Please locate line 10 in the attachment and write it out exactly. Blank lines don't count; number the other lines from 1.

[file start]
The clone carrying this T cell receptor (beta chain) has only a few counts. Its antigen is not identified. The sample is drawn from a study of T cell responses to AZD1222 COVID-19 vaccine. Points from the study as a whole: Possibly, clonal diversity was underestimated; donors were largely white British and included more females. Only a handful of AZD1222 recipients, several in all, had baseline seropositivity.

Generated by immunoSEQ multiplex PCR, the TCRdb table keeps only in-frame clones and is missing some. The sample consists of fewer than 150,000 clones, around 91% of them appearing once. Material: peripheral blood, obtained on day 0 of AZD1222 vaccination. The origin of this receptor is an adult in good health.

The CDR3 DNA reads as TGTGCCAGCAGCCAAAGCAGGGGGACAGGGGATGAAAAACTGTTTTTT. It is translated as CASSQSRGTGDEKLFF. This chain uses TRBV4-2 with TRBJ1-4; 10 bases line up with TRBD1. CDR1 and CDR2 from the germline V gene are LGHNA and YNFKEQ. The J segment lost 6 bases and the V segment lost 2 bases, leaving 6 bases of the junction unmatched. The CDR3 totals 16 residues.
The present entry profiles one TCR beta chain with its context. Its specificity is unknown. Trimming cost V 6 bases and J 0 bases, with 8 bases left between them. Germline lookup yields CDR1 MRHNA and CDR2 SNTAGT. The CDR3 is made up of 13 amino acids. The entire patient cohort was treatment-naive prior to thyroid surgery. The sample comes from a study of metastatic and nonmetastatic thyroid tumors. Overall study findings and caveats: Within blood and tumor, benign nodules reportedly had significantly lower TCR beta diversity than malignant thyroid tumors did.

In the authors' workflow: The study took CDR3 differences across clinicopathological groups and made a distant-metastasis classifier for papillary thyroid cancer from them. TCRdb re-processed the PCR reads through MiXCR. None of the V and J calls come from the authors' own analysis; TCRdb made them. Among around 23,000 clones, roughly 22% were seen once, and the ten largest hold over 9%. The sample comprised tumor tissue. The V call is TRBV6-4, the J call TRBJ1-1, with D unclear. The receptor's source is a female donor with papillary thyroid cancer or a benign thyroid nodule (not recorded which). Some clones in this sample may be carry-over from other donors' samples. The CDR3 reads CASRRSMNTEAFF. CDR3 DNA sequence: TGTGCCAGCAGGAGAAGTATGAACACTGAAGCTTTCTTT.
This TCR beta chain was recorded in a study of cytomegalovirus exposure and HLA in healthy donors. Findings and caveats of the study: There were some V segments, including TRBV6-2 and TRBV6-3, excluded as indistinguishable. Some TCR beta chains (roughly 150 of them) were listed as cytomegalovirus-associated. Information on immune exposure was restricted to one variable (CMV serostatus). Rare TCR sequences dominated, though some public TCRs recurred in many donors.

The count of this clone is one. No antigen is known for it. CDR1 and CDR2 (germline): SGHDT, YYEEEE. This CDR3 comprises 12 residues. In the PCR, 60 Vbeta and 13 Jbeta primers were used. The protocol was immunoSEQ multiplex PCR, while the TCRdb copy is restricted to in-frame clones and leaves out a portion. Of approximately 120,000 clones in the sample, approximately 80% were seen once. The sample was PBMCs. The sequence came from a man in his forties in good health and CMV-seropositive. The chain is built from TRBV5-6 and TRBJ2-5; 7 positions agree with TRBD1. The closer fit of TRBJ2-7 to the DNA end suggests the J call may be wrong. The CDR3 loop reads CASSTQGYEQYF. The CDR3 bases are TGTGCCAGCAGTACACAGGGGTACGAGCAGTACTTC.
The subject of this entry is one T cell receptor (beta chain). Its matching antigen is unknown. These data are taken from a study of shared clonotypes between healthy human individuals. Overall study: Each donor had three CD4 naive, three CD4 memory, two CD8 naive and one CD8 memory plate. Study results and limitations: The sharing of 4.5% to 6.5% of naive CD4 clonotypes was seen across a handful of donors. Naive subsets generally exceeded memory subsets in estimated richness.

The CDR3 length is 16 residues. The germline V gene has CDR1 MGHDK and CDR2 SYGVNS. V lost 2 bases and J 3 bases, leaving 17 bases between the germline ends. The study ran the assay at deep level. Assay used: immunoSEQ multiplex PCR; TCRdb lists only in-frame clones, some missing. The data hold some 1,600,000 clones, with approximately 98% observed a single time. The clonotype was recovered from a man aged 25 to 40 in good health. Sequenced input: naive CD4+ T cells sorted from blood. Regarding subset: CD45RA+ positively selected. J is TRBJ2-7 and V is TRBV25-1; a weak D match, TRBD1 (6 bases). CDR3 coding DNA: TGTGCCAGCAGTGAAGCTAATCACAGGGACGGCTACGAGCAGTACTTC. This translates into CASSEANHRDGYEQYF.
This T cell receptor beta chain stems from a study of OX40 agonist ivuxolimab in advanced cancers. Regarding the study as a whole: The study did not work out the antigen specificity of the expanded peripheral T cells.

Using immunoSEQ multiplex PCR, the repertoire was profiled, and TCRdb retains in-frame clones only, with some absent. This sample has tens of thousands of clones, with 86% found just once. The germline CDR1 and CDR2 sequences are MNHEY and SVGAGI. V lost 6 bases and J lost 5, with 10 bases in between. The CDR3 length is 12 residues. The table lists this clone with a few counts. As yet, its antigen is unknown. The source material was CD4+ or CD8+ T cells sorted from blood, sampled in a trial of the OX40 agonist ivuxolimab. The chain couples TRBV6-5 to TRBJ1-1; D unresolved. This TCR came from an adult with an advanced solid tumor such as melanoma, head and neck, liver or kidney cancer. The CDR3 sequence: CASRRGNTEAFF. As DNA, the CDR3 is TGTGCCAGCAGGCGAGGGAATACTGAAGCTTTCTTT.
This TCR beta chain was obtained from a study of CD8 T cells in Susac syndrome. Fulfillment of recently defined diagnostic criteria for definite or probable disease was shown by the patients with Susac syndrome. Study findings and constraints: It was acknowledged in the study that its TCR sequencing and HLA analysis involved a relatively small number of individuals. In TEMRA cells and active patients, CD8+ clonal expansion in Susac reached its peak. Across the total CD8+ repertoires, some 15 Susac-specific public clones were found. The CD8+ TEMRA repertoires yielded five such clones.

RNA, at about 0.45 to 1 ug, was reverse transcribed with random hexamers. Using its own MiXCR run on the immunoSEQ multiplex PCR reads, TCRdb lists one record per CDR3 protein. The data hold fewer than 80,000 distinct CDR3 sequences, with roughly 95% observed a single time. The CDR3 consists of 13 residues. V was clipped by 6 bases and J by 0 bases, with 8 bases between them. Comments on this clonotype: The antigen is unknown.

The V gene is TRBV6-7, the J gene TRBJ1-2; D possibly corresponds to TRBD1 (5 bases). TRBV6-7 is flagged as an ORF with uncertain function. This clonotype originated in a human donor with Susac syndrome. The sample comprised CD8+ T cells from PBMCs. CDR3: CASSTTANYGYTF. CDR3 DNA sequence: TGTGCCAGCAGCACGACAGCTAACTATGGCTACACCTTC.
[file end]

This T cell receptor beta chain stems from a study of OX40 agonist ivuxolimab in advanced cancers. Regarding the study as a whole: The study did not work out the antigen specificity of the expanded peripheral T cells.